Authors: Johanna Adolfsson*, Stockholm University
Topics: Landscape, Middle East, Indigenous Peoples
Keywords: sedenterization, drylands, Naqab, Negev, remote sensing, indigeneity
Session Type: Paper
Start / End Time: 5:20 PM / 7:00 PM
Room: Grand Ballroom A, Sheraton, 5th Floor
Presentation File: No File Uploaded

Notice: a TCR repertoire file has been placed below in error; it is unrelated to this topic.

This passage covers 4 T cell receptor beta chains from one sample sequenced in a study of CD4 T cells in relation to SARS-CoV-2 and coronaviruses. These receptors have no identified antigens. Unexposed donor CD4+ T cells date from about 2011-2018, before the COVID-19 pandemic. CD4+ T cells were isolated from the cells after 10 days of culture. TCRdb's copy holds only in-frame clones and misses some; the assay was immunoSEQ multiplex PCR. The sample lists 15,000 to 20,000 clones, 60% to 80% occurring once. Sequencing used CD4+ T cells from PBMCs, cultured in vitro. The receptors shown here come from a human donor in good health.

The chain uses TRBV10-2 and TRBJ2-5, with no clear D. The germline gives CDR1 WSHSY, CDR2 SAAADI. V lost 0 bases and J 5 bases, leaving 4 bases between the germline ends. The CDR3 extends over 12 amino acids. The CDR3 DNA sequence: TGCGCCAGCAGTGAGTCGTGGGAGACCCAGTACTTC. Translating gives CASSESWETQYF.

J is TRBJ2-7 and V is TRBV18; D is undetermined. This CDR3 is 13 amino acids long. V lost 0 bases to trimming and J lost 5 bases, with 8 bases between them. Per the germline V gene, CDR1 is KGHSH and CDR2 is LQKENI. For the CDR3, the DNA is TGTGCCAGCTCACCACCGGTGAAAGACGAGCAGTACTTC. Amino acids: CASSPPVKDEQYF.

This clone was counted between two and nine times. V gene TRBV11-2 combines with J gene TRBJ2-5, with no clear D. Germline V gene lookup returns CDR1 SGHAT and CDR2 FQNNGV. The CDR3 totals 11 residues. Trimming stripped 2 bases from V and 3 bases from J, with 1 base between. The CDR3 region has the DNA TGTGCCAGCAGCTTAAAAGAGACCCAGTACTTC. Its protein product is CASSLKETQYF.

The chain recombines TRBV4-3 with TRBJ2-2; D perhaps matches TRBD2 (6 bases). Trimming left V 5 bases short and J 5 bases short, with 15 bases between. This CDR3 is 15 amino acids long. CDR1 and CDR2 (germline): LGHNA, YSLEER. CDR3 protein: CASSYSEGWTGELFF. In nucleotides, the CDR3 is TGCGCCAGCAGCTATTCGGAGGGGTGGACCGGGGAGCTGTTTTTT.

Commonly, the Israeli-Palestinian conflict is portrayed as though consisting of two contesting groups. Recently, academic attention has been turned to a third ethnic group; the semi-nomadic Negev/Naqab Bedouins. Many Bedouin communities are threatened by eviction, as land-related ownership are a source of great conflict in the region. The situation is further complicated by the fact the concept of “indigenous” is contested, although the group's contemporary history shares characteristics with indigenous groups across the globe i.e. forced sedentarization, designated townships and obstructions to keep the necessary connection to the land. The majority of available research undertakes an analysis based on the region as a political space. Applying the concept of landscape instead allows a richer analysis and a combination of methods. Generally, land claims by indigenous groups is underpinned by a combination of history of tending to the land and a future where such practice is a core feature. Here lies a challenge for satellite analysis, to help further develop insight into how landscapes are constructed to undermine or support a historical narrative and how to better analyze drylands and pastoral landscapes. A provisional conclusion is how the concept of dryland/desert has functioned in shifting land-use regime and thus ownership of land in the region. The purpose of this study is to shed light on the processual change of the Negev/Naqab and its impact on the Bedouin population. Methods includes image and remote sensing analysis, in-depth interviews and discourse analysis.